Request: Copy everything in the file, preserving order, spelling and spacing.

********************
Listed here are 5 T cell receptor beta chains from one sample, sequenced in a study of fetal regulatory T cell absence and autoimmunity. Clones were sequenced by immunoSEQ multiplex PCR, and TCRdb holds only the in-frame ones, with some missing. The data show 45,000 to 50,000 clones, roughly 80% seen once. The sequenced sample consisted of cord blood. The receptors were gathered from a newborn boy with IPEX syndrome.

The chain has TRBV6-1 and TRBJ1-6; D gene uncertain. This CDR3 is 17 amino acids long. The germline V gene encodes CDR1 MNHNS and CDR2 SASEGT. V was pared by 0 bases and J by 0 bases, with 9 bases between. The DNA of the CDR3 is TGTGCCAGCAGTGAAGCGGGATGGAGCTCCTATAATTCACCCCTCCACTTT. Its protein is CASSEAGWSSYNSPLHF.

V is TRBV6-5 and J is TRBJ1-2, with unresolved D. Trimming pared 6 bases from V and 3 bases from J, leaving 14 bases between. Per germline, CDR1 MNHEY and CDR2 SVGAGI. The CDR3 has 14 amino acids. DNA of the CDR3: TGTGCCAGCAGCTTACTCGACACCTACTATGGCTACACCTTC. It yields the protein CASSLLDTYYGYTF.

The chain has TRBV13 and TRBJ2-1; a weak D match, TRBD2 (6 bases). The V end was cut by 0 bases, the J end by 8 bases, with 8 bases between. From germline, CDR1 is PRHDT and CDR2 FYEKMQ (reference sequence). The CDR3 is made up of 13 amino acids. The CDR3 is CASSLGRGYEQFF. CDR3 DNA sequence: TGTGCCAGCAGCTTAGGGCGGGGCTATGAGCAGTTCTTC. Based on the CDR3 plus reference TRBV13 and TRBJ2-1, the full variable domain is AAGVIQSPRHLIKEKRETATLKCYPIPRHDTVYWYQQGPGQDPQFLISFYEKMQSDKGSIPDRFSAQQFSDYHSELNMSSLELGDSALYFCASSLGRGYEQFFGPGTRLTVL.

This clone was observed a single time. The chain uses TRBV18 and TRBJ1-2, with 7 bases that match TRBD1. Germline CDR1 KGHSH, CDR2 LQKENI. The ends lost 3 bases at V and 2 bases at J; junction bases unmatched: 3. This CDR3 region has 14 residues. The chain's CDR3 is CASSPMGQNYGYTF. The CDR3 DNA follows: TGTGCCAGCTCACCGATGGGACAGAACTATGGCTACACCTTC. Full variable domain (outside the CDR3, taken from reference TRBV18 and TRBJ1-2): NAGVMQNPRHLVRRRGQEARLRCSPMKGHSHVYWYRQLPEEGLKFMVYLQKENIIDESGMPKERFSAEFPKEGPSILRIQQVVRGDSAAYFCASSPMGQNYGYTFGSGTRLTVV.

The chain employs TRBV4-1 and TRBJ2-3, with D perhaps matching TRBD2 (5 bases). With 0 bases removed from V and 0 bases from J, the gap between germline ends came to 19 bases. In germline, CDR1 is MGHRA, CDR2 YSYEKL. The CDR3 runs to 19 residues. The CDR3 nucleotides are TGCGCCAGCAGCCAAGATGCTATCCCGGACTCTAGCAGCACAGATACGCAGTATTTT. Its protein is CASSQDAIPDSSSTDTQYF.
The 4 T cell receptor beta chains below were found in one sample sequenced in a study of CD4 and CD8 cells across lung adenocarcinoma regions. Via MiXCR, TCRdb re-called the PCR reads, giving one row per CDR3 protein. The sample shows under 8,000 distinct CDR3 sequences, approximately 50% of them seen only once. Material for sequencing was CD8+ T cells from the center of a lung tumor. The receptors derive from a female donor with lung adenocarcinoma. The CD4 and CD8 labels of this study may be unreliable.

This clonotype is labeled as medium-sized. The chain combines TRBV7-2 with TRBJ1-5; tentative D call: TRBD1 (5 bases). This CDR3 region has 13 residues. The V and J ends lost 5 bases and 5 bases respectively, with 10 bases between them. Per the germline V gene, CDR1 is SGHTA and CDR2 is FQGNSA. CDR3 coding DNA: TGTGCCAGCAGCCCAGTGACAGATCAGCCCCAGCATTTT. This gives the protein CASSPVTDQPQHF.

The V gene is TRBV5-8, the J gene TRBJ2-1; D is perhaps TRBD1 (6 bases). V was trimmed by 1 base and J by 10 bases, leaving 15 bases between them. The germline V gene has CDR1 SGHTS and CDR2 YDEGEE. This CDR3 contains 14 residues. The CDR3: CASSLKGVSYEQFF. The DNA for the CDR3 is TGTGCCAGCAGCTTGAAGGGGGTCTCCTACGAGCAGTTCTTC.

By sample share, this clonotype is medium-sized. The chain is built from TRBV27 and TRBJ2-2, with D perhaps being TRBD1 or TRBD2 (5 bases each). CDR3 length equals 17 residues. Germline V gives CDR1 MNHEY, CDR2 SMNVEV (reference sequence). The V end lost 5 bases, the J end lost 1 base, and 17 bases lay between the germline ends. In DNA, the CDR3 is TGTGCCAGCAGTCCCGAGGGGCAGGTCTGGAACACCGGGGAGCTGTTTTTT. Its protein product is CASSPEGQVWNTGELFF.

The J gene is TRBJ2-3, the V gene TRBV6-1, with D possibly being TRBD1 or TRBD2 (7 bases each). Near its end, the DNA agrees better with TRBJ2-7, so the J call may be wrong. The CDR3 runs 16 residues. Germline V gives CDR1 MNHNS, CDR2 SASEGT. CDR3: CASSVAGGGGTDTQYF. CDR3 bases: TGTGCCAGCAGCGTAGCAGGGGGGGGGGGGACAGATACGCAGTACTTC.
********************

Listed here are 5 T cell receptor beta chains from one sample, sequenced in a study of fetal regulatory T cell absence and autoimmunity. Clones were sequenced by immunoSEQ multiplex PCR, and TCRdb holds only the in-frame ones, with some missing. The data show 45,000 to 50,000 clones, roughly 80% seen once. The sequenced sample consisted of cord blood. The receptors were gathered from a newborn boy with IPEX syndrome.

The chain has TRBV6-1 and TRBJ1-6; D gene uncertain. This CDR3 is 17 amino acids long. The germline V gene encodes CDR1 MNHNS and CDR2 SASEGT. V was pared by 0 bases and J by 0 bases, with 9 bases between. The DNA of the CDR3 is TGTGCCAGCAGTGAAGCGGGATGGAGCTCCTATAATTCACCCCTCCACTTT. Its protein is CASSEAGWSSYNSPLHF.

V is TRBV6-5 and J is TRBJ1-2, with unresolved D. Trimming pared 6 bases from V and 3 bases from J, leaving 14 bases between. Per germline, CDR1 MNHEY and CDR2 SVGAGI. The CDR3 has 14 amino acids. DNA of the CDR3: TGTGCCAGCAGCTTACTCGACACCTACTATGGCTACACCTTC. It yields the protein CASSLLDTYYGYTF.

The chain has TRBV13 and TRBJ2-1; a weak D match, TRBD2 (6 bases). The V end was cut by 0 bases, the J end by 8 bases, with 8 bases between. From germline, CDR1 is PRHDT and CDR2 FYEKMQ (reference sequence). The CDR3 is made up of 13 amino acids. The CDR3 is CASSLGRGYEQFF. CDR3 DNA sequence: TGTGCCAGCAGCTTAGGGCGGGGCTATGAGCAGTTCTTC. Based on the CDR3 plus reference TRBV13 and TRBJ2-1, the full variable domain is AAGVIQSPRHLIKEKRETATLKCYPIPRHDTVYWYQQGPGQDPQFLISFYEKMQSDKGSIPDRFSAQQFSDYHSELNMSSLELGDSALYFCASSLGRGYEQFFGPGTRLTVL.

This clone was observed a single time. The chain uses TRBV18 and TRBJ1-2, with 7 bases that match TRBD1. Germline CDR1 KGHSH, CDR2 LQKENI. The ends lost 3 bases at V and 2 bases at J; junction bases unmatched: 3. This CDR3 region has 14 residues. The chain's CDR3 is CASSPMGQNYGYTF. The CDR3 DNA follows: TGTGCCAGCTCACCGATGGGACAGAACTATGGCTACACCTTC. Full variable domain (outside the CDR3, taken from reference TRBV18 and TRBJ1-2): NAGVMQNPRHLVRRRGQEARLRCSPMKGHSHVYWYRQLPEEGLKFMVYLQKENIIDESGMPKERFSAEFPKEGPSILRIQQVVRGDSAAYFCASSPMGQNYGYTFGSGTRLTVV.

The chain employs TRBV4-1 and TRBJ2-3, with D perhaps matching TRBD2 (5 bases). With 0 bases removed from V and 0 bases from J, the gap between germline ends came to 19 bases. In germline, CDR1 is MGHRA, CDR2 YSYEKL. The CDR3 runs to 19 residues. The CDR3 nucleotides are TGCGCCAGCAGCCAAGATGCTATCCCGGACTCTAGCAGCACAGATACGCAGTATTTT. Its protein is CASSQDAIPDSSSTDTQYF.
The 4 T cell receptor beta chains below were found in one sample sequenced in a study of CD4 and CD8 cells across lung adenocarcinoma regions. Via MiXCR, TCRdb re-called the PCR reads, giving one row per CDR3 protein. The sample shows under 8,000 distinct CDR3 sequences, approximately 50% of them seen only once. Material for sequencing was CD8+ T cells from the center of a lung tumor. The receptors derive from a female donor with lung adenocarcinoma. The CD4 and CD8 labels of this study may be unreliable.

This clonotype is labeled as medium-sized. The chain combines TRBV7-2 with TRBJ1-5; tentative D call: TRBD1 (5 bases). This CDR3 region has 13 residues. The V and J ends lost 5 bases and 5 bases respectively, with 10 bases between them. Per the germline V gene, CDR1 is SGHTA and CDR2 is FQGNSA. CDR3 coding DNA: TGTGCCAGCAGCCCAGTGACAGATCAGCCCCAGCATTTT. This gives the protein CASSPVTDQPQHF.

The V gene is TRBV5-8, the J gene TRBJ2-1; D is perhaps TRBD1 (6 bases). V was trimmed by 1 base and J by 10 bases, leaving 15 bases between them. The germline V gene has CDR1 SGHTS and CDR2 YDEGEE. This CDR3 contains 14 residues. The CDR3: CASSLKGVSYEQFF. The DNA for the CDR3 is TGTGCCAGCAGCTTGAAGGGGGTCTCCTACGAGCAGTTCTTC.

By sample share, this clonotype is medium-sized. The chain is built from TRBV27 and TRBJ2-2, with D perhaps being TRBD1 or TRBD2 (5 bases each). CDR3 length equals 17 residues. Germline V gives CDR1 MNHEY, CDR2 SMNVEV (reference sequence). The V end lost 5 bases, the J end lost 1 base, and 17 bases lay between the germline ends. In DNA, the CDR3 is TGTGCCAGCAGTCCCGAGGGGCAGGTCTGGAACACCGGGGAGCTGTTTTTT. Its protein product is CASSPEGQVWNTGELFF.

The J gene is TRBJ2-3, the V gene TRBV6-1, with D possibly being TRBD1 or TRBD2 (7 bases each). Near its end, the DNA agrees better with TRBJ2-7, so the J call may be wrong. The CDR3 runs 16 residues. Germline V gives CDR1 MNHNS, CDR2 SASEGT. CDR3: CASSVAGGGGTDTQYF. CDR3 bases: TGTGCCAGCAGCGTAGCAGGGGGGGGGGGGACAGATACGCAGTACTTC.